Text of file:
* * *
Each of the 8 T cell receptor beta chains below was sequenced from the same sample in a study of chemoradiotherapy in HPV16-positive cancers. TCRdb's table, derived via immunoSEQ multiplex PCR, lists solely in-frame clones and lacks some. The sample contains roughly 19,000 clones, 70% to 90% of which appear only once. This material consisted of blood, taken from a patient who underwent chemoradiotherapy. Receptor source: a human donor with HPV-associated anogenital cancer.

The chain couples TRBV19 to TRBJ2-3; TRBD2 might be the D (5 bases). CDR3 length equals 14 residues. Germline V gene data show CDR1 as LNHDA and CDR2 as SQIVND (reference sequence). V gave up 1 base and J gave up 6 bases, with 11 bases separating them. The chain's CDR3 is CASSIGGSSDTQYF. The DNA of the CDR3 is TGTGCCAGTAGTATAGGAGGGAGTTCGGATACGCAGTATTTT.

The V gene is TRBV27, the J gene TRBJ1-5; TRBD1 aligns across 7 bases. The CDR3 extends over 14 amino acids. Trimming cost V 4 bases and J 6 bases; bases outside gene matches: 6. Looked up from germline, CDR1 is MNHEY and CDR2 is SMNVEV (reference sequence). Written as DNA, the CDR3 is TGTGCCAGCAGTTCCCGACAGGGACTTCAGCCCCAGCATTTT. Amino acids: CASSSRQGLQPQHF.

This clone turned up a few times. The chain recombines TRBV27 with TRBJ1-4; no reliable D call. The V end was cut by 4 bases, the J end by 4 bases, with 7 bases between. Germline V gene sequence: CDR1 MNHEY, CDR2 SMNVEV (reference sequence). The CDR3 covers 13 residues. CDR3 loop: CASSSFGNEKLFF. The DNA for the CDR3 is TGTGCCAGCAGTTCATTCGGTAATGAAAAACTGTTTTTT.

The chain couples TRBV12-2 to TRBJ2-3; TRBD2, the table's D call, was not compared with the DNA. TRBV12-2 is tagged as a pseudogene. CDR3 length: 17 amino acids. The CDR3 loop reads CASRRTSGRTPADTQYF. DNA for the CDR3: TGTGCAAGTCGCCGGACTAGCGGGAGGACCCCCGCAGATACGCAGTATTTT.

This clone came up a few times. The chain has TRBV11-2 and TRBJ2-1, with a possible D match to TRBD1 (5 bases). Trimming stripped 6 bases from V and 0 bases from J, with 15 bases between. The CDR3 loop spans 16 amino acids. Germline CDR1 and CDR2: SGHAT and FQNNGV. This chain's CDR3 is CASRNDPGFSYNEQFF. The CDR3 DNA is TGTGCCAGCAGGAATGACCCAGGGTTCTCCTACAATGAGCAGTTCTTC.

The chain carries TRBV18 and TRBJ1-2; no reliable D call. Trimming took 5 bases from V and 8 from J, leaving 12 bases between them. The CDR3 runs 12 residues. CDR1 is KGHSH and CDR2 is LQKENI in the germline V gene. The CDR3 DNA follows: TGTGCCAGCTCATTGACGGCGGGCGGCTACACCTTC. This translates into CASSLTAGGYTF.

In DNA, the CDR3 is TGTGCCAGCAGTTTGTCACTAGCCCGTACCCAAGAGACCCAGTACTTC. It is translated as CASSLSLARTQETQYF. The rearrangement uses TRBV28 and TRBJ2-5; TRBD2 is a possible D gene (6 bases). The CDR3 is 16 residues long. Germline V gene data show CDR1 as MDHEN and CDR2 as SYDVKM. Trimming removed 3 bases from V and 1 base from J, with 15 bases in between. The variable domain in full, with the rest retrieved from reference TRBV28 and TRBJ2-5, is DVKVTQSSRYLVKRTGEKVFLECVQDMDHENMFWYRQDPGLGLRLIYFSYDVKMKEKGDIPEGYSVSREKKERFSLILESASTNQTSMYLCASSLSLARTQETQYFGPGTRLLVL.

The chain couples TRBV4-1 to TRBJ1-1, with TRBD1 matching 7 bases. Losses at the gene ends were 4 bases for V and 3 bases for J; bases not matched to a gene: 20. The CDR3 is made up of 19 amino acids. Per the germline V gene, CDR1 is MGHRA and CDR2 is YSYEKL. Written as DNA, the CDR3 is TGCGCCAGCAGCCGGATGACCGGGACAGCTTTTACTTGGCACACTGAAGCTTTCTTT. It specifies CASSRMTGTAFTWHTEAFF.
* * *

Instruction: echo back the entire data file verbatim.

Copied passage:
Each of the 8 T cell receptor beta chains below was sequenced from the same sample in a study of chemoradiotherapy in HPV16-positive cancers. TCRdb's table, derived via immunoSEQ multiplex PCR, lists solely in-frame clones and lacks some. The sample contains roughly 19,000 clones, 70% to 90% of which appear only once. This material consisted of blood, taken from a patient who underwent chemoradiotherapy. Receptor source: a human donor with HPV-associated anogenital cancer.

The chain couples TRBV19 to TRBJ2-3; TRBD2 might be the D (5 bases). CDR3 length equals 14 residues. Germline V gene data show CDR1 as LNHDA and CDR2 as SQIVND (reference sequence). V gave up 1 base and J gave up 6 bases, with 11 bases separating them. The chain's CDR3 is CASSIGGSSDTQYF. The DNA of the CDR3 is TGTGCCAGTAGTATAGGAGGGAGTTCGGATACGCAGTATTTT.

The V gene is TRBV27, the J gene TRBJ1-5; TRBD1 aligns across 7 bases. The CDR3 extends over 14 amino acids. Trimming cost V 4 bases and J 6 bases; bases outside gene matches: 6. Looked up from germline, CDR1 is MNHEY and CDR2 is SMNVEV (reference sequence). Written as DNA, the CDR3 is TGTGCCAGCAGTTCCCGACAGGGACTTCAGCCCCAGCATTTT. Amino acids: CASSSRQGLQPQHF.

This clone turned up a few times. The chain recombines TRBV27 with TRBJ1-4; no reliable D call. The V end was cut by 4 bases, the J end by 4 bases, with 7 bases between. Germline V gene sequence: CDR1 MNHEY, CDR2 SMNVEV (reference sequence). The CDR3 covers 13 residues. CDR3 loop: CASSSFGNEKLFF. The DNA for the CDR3 is TGTGCCAGCAGTTCATTCGGTAATGAAAAACTGTTTTTT.

The chain couples TRBV12-2 to TRBJ2-3; TRBD2, the table's D call, was not compared with the DNA. TRBV12-2 is tagged as a pseudogene. CDR3 length: 17 amino acids. The CDR3 loop reads CASRRTSGRTPADTQYF. DNA for the CDR3: TGTGCAAGTCGCCGGACTAGCGGGAGGACCCCCGCAGATACGCAGTATTTT.

This clone came up a few times. The chain has TRBV11-2 and TRBJ2-1, with a possible D match to TRBD1 (5 bases). Trimming stripped 6 bases from V and 0 bases from J, with 15 bases between. The CDR3 loop spans 16 amino acids. Germline CDR1 and CDR2: SGHAT and FQNNGV. This chain's CDR3 is CASRNDPGFSYNEQFF. The CDR3 DNA is TGTGCCAGCAGGAATGACCCAGGGTTCTCCTACAATGAGCAGTTCTTC.

The chain carries TRBV18 and TRBJ1-2; no reliable D call. Trimming took 5 bases from V and 8 from J, leaving 12 bases between them. The CDR3 runs 12 residues. CDR1 is KGHSH and CDR2 is LQKENI in the germline V gene. The CDR3 DNA follows: TGTGCCAGCTCATTGACGGCGGGCGGCTACACCTTC. This translates into CASSLTAGGYTF.

In DNA, the CDR3 is TGTGCCAGCAGTTTGTCACTAGCCCGTACCCAAGAGACCCAGTACTTC. It is translated as CASSLSLARTQETQYF. The rearrangement uses TRBV28 and TRBJ2-5; TRBD2 is a possible D gene (6 bases). The CDR3 is 16 residues long. Germline V gene data show CDR1 as MDHEN and CDR2 as SYDVKM. Trimming removed 3 bases from V and 1 base from J, with 15 bases in between. The variable domain in full, with the rest retrieved from reference TRBV28 and TRBJ2-5, is DVKVTQSSRYLVKRTGEKVFLECVQDMDHENMFWYRQDPGLGLRLIYFSYDVKMKEKGDIPEGYSVSREKKERFSLILESASTNQTSMYLCASSLSLARTQETQYFGPGTRLLVL.

The chain couples TRBV4-1 to TRBJ1-1, with TRBD1 matching 7 bases. Losses at the gene ends were 4 bases for V and 3 bases for J; bases not matched to a gene: 20. The CDR3 is made up of 19 amino acids. Per the germline V gene, CDR1 is MGHRA and CDR2 is YSYEKL. Written as DNA, the CDR3 is TGCGCCAGCAGCCGGATGACCGGGACAGCTTTTACTTGGCACACTGAAGCTTTCTTT. It specifies CASSRMTGTAFTWHTEAFF.